Like many other industrial operators before it, Duke EnergyServices has found that operating along California’s famouscoastline can be a rocky proposition. Duke has been forced to pullback and reconfigure plans for its Morro Bay power plant along thecentral coast to accommodate local city concerns and is makingpromises to increase the city’s coffers by up to 30% through theplant remodel.
Only part of Duke’s massive restructuring of two major gas-firedpower plants it bought from Pacific Gas and Electric Co. more thantwo years ago is currently moving forward in the state regulatoryapproval process. That involves plans to transform the Moss Landingplant from a 1,500-MW site to one of smaller scale but greatercapacity, approaching 2,600 MW, which would be the biggest powerplant in the state, according to Duke spokesman Tom Williams.
After pulling its application from the California EnergyCommission last fall, Duke has made substantial concessions to thecity of Morro Bay. In addition to turning back portions of thepresent plant site for commercial and recreational use as anextension of the coastal fishing village’s embarcadero, Duke iscommitting to annual payments of $2 million beginning with thecommercial operation of Phase I of a two phase expansion project.Phase I is targeted for the summer of 2003. The revenue will becomprised of property taxes, gas franchise fees, easement paymentsand the plant’s operating budget. It would increase the city’sgeneral fund by 30%. Both Phase I and Phase II will generate aone-time payment to the city of about $900,000 in sales taxrevenue.
“They wanted a guarantee that the plant will come down by 2013,and if we don’t go through with the second phase, it would still bedown by 2015,” Williams said. “That’s a $40 million demolitionproject. It will have a larger capacity, but with a helluva smalleroverall plant. It is just a different game.”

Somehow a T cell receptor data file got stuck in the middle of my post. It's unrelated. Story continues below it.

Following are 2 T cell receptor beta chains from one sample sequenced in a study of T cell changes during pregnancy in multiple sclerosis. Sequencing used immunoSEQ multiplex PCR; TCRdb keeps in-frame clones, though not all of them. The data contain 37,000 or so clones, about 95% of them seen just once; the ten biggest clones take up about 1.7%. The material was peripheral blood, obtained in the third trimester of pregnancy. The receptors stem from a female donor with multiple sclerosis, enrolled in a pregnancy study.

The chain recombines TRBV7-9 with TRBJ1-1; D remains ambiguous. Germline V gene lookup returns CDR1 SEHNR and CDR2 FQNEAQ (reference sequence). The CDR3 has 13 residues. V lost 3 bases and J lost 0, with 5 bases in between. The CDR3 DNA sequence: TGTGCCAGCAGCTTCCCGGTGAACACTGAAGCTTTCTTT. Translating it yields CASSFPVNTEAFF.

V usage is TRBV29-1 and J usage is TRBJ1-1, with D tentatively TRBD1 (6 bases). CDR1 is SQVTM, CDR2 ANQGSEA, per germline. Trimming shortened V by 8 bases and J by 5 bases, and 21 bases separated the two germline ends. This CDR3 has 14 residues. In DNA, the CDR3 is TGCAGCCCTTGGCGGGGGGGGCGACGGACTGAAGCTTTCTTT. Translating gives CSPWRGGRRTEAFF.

Duke plans to refile the expansion plan this summer with the CECwith the full backing of the city government. Williams said amemorandum of understanding between Duke and the city will becompleted later this month and he expects the city council will acton it next month.
Duke now is committed to spending millions of dollars more toeventually demolish the existing 1950-era power plant, its oilstorage holders and three 400-foot smokestacks, replacing them withsmaller, more efficient combined-cycle gas-fired turbines that willrequire four, 150-foot-high stacks and a much smaller overallprofile. Total output eventually will increase from about 1,000 MWtoday to 1,200 MW.
In total, Duke has stated that it intends to double the totalcapacity of the two plants and use about the same amounts of gas— estimated to total about 185 MMcf/d — when operating at fullcapacity.
Richard Nemec, Los Angeles
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